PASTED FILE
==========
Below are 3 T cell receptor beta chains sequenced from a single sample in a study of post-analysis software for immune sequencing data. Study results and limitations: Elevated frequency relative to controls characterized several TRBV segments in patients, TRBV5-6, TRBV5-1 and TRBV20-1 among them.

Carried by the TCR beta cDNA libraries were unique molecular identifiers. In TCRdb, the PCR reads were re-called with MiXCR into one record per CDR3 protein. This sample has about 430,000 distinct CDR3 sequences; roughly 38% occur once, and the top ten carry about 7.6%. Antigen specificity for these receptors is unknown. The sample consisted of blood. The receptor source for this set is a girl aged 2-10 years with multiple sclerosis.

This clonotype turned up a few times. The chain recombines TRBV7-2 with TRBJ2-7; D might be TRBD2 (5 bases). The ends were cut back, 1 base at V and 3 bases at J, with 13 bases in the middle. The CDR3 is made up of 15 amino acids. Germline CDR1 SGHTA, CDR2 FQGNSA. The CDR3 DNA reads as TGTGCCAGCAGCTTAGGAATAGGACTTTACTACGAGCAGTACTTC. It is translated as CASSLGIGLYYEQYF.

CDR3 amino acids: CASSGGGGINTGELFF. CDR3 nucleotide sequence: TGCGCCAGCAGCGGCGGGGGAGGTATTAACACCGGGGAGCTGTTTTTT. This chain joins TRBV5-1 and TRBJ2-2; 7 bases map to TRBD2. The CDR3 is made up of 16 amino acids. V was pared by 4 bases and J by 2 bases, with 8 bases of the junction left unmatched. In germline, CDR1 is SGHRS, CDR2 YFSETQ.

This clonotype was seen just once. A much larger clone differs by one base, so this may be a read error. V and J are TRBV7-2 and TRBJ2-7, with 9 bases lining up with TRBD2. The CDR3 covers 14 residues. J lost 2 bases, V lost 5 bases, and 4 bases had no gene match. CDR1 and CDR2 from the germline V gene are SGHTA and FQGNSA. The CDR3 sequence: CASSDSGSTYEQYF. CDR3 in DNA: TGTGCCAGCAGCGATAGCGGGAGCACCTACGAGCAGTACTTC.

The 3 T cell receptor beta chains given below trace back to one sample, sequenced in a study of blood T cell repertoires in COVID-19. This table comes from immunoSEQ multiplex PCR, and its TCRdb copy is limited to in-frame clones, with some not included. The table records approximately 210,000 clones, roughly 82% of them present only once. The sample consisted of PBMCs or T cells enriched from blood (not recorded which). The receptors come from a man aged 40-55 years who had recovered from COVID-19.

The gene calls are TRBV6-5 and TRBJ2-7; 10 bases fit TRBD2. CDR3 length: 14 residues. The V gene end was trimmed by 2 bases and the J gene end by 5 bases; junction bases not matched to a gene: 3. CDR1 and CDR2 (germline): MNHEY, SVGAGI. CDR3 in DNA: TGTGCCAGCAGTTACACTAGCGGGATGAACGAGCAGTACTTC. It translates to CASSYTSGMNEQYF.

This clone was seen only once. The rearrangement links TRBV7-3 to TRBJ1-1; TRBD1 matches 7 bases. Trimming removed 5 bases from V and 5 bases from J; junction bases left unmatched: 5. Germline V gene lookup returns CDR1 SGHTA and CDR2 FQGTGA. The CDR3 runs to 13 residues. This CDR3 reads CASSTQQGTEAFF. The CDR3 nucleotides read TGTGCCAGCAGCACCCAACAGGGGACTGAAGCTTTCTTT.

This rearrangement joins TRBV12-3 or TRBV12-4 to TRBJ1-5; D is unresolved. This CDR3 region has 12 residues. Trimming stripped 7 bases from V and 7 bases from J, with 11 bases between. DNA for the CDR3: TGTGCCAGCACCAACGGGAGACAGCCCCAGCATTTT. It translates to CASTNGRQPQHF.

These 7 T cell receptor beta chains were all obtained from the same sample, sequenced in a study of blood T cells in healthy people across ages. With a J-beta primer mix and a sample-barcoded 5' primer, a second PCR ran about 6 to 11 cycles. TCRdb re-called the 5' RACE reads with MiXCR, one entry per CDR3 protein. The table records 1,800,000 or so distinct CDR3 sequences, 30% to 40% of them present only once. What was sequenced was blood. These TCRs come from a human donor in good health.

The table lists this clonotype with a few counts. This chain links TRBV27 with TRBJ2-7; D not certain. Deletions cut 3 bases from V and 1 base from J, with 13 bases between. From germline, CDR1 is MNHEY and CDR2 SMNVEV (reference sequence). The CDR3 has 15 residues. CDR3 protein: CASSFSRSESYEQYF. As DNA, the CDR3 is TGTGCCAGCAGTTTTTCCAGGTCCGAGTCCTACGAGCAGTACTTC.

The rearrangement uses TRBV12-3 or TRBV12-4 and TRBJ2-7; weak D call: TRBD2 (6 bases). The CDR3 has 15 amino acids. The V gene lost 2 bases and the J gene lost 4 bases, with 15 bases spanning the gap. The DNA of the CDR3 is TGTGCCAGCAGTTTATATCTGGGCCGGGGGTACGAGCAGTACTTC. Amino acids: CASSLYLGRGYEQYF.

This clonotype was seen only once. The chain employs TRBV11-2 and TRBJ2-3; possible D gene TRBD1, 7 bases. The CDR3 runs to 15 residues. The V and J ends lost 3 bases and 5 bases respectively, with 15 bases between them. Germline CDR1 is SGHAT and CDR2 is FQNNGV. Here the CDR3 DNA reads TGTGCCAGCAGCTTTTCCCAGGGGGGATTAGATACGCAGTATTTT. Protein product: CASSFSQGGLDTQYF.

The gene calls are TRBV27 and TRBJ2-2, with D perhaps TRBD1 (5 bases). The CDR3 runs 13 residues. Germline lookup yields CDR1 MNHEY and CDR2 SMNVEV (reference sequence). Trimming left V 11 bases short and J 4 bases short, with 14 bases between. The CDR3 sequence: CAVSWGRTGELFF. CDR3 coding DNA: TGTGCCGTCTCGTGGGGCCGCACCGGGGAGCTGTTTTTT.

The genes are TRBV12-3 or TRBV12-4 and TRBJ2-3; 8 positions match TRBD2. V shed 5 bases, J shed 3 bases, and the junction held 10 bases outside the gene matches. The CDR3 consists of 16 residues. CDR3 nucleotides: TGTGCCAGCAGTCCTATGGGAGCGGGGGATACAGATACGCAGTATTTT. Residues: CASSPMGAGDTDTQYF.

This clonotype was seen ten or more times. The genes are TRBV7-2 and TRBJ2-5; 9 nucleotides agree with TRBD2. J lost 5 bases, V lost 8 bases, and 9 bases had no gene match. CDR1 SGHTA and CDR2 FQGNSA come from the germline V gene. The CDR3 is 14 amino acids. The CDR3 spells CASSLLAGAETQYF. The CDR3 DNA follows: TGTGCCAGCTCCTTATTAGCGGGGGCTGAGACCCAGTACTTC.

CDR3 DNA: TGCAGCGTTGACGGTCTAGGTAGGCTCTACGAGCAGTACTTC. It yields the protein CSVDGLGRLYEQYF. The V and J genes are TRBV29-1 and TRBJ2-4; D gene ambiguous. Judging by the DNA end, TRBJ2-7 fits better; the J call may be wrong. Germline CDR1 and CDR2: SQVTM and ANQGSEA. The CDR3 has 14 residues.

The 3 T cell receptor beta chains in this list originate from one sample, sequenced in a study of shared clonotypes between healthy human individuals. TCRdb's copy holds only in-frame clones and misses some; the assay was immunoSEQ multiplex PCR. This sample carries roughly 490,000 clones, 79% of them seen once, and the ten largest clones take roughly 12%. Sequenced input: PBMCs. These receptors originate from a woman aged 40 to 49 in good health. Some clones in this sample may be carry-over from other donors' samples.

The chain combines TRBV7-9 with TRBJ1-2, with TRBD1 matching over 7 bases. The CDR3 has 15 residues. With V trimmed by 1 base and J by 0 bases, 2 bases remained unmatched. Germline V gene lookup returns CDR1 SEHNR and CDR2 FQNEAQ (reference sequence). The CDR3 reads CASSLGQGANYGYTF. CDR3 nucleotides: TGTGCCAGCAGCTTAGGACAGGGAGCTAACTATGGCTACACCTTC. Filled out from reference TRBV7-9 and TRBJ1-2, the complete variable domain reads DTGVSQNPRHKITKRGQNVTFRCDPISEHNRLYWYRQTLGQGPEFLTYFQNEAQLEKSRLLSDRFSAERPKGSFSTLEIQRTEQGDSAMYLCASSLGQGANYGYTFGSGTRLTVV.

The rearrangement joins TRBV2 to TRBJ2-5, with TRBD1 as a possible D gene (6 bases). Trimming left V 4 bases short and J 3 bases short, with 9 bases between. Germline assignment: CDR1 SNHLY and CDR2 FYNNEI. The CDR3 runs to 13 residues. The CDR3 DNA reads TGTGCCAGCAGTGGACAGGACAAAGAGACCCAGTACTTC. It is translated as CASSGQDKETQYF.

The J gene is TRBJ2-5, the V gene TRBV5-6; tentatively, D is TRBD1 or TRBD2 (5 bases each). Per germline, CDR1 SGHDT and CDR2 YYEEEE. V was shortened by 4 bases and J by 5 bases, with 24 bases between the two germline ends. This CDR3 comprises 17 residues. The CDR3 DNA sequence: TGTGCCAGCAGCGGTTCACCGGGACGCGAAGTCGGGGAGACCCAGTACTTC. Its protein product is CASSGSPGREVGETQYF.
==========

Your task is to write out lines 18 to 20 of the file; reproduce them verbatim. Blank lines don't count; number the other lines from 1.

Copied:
The 3 T cell receptor beta chains in this list originate from one sample, sequenced in a study of shared clonotypes between healthy human individuals. TCRdb's copy holds only in-frame clones and misses some; the assay was immunoSEQ multiplex PCR. This sample carries roughly 490,000 clones, 79% of them seen once, and the ten largest clones take roughly 12%. Sequenced input: PBMCs. These receptors originate from a woman aged 40 to 49 in good health. Some clones in this sample may be carry-over from other donors' samples.

The chain combines TRBV7-9 with TRBJ1-2, with TRBD1 matching over 7 bases. The CDR3 has 15 residues. With V trimmed by 1 base and J by 0 bases, 2 bases remained unmatched. Germline V gene lookup returns CDR1 SEHNR and CDR2 FQNEAQ (reference sequence). The CDR3 reads CASSLGQGANYGYTF. CDR3 nucleotides: TGTGCCAGCAGCTTAGGACAGGGAGCTAACTATGGCTACACCTTC. Filled out from reference TRBV7-9 and TRBJ1-2, the complete variable domain reads DTGVSQNPRHKITKRGQNVTFRCDPISEHNRLYWYRQTLGQGPEFLTYFQNEAQLEKSRLLSDRFSAERPKGSFSTLEIQRTEQGDSAMYLCASSLGQGANYGYTFGSGTRLTVV.

The rearrangement joins TRBV2 to TRBJ2-5, with TRBD1 as a possible D gene (6 bases). Trimming left V 4 bases short and J 3 bases short, with 9 bases between. Germline assignment: CDR1 SNHLY and CDR2 FYNNEI. The CDR3 runs to 13 residues. The CDR3 DNA reads TGTGCCAGCAGTGGACAGGACAAAGAGACCCAGTACTTC. It is translated as CASSGQDKETQYF.